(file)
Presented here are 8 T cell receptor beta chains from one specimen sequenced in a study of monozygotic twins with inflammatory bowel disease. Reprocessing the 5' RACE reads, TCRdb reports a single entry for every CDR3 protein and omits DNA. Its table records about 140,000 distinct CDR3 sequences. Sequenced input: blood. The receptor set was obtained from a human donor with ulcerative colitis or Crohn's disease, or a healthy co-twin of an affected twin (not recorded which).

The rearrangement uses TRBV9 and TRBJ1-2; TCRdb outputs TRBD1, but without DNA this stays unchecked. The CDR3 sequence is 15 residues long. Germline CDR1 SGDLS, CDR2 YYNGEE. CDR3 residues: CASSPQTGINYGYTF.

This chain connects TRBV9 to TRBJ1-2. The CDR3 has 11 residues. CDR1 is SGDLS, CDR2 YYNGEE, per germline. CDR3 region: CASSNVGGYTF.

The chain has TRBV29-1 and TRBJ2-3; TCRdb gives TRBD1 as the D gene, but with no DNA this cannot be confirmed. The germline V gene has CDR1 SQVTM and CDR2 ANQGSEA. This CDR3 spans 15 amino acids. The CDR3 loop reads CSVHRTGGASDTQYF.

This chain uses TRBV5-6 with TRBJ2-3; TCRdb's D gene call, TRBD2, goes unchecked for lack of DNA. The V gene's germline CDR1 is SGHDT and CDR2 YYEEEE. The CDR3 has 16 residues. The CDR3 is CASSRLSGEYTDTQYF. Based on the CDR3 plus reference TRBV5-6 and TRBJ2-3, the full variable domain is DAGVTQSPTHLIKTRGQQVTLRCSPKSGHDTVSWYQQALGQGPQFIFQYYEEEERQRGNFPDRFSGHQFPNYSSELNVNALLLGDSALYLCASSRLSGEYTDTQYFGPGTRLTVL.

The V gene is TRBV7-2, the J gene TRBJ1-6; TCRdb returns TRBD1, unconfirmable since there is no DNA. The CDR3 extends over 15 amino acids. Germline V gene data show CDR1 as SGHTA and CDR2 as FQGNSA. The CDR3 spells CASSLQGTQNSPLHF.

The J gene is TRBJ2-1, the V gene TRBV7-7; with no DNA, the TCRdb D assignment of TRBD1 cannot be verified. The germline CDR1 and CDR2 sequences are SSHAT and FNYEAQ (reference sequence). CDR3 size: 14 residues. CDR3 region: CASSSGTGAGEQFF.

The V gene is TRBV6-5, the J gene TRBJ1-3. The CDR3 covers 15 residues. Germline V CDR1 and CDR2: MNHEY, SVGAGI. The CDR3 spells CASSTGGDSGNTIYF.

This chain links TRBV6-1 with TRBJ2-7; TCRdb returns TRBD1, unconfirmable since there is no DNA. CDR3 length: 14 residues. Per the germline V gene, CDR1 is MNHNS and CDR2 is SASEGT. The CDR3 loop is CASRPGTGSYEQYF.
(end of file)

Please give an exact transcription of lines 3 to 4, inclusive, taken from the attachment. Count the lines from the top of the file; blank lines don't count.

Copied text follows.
This chain connects TRBV9 to TRBJ1-2. The CDR3 has 11 residues. CDR1 is SGDLS, CDR2 YYNGEE, per germline. CDR3 region: CASSNVGGYTF.

The chain has TRBV29-1 and TRBJ2-3; TCRdb gives TRBD1 as the D gene, but with no DNA this cannot be confirmed. The germline V gene has CDR1 SQVTM and CDR2 ANQGSEA. This CDR3 spans 15 amino acids. The CDR3 loop reads CSVHRTGGASDTQYF.